Tag Archives: Water

Two-thirds of Earth’s land is on pace to lose water as the climate warms – that’s a problem for people, crops and forests

Cape Town residents queued up for water as the taps nearly ran dry in 2018. Morgana Wingard/Getty Images

Yadu Pokhrel, Michigan State University

The world watched with a sense of dread in 2018 as Cape Town, South Africa, counted down the days until the city would run out of water. The region’s surface reservoirs were going dry amid its worst drought on record, and the public countdown was a plea for help.

By drastically cutting their water use, Cape Town residents and farmers were able to push back “Day Zero” until the rain came, but the close call showed just how precarious water security can be. California also faced severe water restrictions during its recent multiyear drought. And Mexico City is now facing water restrictions after a year with little rain. Continue reading

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Arrests in Minnesota After Water Protectors Chain Themselves Inside Pipe Section to Halt Line 3 Construction

“Enbridge’s last-ditch effort to build fossil fuel infrastructure is killing people and the planet.”

By Jessica Corbett, staff writer for Common Dreams. Published 1-14-2021

Line 3 protest near Palisade, MN on January 9, 2021. Photo: MN350/Facebook

Water protectors were arrested Thursday after halting construction at a Minnesota worksite for Enbridge’s Line 3 project by locking themselves together inside a pipe segment.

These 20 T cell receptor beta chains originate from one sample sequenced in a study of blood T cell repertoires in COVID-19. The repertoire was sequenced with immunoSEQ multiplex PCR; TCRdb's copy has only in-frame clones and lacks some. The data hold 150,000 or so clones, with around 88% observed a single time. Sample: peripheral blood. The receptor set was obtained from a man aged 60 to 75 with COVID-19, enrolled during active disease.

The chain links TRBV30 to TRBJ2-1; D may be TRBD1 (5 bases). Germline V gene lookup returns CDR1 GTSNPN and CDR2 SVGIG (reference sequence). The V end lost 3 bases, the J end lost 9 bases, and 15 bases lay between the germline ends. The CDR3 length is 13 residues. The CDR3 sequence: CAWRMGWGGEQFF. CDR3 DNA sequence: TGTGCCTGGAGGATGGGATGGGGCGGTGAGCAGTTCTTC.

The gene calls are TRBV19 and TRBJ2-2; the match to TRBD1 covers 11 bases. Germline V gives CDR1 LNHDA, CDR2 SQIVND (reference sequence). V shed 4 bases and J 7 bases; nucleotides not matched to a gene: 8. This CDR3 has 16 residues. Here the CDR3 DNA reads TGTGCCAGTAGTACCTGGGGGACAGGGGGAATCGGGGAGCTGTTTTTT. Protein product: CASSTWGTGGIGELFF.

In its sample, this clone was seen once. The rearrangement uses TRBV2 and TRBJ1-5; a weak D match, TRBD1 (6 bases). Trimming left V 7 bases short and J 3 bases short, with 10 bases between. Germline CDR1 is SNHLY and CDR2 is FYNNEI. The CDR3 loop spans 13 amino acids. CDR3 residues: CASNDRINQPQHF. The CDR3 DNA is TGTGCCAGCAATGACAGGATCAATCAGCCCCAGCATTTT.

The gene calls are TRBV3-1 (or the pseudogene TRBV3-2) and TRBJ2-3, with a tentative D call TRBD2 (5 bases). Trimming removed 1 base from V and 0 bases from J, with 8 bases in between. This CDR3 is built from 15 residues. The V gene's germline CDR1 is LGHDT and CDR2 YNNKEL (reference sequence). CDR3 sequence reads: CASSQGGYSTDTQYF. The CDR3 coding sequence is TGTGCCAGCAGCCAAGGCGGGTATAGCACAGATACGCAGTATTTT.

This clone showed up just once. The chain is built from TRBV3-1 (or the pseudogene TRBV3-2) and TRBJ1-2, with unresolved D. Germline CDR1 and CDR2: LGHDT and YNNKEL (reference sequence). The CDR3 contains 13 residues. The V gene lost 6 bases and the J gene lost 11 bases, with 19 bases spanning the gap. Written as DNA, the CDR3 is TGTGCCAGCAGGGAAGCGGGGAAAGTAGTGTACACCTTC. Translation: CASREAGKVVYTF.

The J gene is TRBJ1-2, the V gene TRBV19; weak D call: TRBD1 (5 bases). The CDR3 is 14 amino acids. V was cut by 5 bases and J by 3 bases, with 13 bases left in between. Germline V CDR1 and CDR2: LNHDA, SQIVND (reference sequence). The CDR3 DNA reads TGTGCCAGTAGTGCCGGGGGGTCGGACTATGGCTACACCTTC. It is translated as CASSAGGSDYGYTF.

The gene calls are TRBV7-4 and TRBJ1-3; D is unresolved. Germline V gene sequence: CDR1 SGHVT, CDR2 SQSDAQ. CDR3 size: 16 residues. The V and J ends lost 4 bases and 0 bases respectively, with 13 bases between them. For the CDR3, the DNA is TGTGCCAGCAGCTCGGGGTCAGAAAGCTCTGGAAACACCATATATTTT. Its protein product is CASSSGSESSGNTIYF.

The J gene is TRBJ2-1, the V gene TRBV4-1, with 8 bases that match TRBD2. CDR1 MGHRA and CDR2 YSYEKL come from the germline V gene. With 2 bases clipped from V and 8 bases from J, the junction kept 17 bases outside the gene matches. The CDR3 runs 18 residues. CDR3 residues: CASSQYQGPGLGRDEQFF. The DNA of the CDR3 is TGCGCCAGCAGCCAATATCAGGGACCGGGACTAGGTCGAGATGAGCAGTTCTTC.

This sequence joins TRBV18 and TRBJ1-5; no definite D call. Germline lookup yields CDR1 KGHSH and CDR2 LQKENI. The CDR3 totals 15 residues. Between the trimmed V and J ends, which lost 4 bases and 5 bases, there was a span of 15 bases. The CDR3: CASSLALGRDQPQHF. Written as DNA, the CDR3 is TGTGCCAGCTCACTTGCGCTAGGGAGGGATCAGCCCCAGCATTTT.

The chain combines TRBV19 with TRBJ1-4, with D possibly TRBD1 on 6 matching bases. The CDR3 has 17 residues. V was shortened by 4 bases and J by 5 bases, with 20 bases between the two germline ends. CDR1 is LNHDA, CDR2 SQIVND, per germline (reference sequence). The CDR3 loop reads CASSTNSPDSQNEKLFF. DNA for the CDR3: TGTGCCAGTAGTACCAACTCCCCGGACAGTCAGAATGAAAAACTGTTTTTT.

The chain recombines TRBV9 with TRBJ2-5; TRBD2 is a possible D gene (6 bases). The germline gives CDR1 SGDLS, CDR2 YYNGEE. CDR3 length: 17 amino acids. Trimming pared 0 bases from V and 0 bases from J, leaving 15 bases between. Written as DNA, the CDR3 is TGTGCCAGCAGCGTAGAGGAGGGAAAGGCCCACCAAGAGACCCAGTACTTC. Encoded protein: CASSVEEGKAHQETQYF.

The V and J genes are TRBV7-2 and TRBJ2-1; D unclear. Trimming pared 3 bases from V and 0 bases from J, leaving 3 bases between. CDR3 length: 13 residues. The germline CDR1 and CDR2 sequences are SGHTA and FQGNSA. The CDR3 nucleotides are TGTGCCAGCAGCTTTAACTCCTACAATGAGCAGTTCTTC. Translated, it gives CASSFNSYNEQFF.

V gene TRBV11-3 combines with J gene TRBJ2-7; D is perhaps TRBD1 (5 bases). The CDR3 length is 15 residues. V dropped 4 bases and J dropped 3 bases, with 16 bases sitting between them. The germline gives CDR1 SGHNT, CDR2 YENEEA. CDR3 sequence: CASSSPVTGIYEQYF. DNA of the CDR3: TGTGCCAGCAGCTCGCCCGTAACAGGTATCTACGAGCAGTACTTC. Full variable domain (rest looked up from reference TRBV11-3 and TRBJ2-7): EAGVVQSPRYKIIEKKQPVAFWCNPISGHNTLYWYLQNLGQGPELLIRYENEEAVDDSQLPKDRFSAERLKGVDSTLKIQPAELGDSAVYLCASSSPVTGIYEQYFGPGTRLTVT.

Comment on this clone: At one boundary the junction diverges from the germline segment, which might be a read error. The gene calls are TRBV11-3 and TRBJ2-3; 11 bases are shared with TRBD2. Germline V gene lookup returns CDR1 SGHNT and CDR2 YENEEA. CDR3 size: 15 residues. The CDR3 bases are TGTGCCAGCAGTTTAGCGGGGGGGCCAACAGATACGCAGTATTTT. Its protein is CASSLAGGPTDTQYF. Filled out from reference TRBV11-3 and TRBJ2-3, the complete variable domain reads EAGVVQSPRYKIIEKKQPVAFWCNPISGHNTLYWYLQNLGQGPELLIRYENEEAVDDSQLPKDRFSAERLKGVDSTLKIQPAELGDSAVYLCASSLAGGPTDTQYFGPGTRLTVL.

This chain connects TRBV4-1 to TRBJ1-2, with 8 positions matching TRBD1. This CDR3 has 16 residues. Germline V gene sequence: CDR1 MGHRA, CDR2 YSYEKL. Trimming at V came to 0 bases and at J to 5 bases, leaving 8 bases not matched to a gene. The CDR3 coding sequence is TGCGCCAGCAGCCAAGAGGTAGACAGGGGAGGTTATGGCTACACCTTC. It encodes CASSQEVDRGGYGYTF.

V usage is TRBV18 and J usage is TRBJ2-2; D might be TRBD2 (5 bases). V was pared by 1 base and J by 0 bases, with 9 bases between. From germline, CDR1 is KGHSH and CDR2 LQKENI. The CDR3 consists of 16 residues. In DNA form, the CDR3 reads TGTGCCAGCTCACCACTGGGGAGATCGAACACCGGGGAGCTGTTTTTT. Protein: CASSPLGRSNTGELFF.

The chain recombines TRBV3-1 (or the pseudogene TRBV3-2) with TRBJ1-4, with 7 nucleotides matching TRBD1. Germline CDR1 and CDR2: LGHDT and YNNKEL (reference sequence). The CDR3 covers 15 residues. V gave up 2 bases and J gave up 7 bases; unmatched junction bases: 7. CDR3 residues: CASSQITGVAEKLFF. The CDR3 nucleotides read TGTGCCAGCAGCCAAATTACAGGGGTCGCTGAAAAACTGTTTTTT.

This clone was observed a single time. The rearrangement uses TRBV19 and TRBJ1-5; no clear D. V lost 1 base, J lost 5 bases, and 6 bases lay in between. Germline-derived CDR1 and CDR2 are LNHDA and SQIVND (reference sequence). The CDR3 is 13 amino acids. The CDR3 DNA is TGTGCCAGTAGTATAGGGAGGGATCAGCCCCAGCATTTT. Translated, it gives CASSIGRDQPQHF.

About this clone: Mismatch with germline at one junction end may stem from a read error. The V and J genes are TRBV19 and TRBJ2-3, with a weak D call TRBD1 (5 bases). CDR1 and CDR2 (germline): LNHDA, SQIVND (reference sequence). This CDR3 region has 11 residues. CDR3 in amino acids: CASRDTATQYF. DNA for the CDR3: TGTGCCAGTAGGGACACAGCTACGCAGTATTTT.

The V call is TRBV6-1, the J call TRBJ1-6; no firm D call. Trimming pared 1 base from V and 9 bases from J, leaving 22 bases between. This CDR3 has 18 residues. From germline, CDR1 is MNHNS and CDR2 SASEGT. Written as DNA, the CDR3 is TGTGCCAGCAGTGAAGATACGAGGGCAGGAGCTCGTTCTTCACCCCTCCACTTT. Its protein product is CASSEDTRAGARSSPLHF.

“After moving to Minnesota to attend college and study environmental science, I was excited to be in a place where people valued protecting the Earth and finding a viable future. What I found, however, was a state that had formed ‘ambitious’ climate goals yet endorsed one of the dirtiest fossil fuels, tar sands oil,” water protector Abby Hornberger said in a statement. “I realized that Indigenous ways of knowing and practicing harmony with the environment are continuously ignored.” Continue reading

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As Pro-Trump Mob Boasts About Roles in Deadly Capitol Invasion, Indigenous Water Protecters Charged for Peaceful Keystone XL Protests

“This is on my people’s land, and I have the right to protect it for my future generations,” said one of the charged activists.

By Brett Wilkins, staff writer for Common Dreams. Published 1-8-2021

Protesters against the Dakota Access Pipeline and Keystone XL Pipeline hold a sit-in in the street next to the San Francisco Federal Building. on January 26,2017,. Photo: Pax Ahimsa Gethen/CC

Indigenous advocates on Friday noted the stark contrast between the treatment of two Native American water protectors criminally charged for peacefully protesting the Keystone XL pipeline with that of supporters of President Donald Trump who have been openly boasting about their participation in Wednesday’s deadly mob attack on the U.S. Capitol.

According to the Lakota People’s Law Project, Jasilyn Charger and Oscar High Elk were charged in Phillip, South Dakota for previous protest activities against the pipeline. The Cheyenne River Sioux activists were part of a resistance camp on their reservation, which is about 100 miles from the proposed route of the pipeline. Continue reading

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In ‘Brutal Blow’ to Wildlife and Gift to Big Oil, Trump Finalizes Rollback of Migratory Bird Treaty Act

“The Trump administration is signing the death warrants of millions of birds across the country.”

By Julia Conley, staff writer for Common Dreams. Published 1-5-2021

A pied-billed grebe on an oil-covered evaporation pond at a commercial oilfield wastewater disposal facility. An estimated 500,000 to 1,000,000 migratory birds die each year in oilfield production skim pits and oil-covered evaporation ponds.(Photo: USFWS Mountain Prairie/Flickr/cc)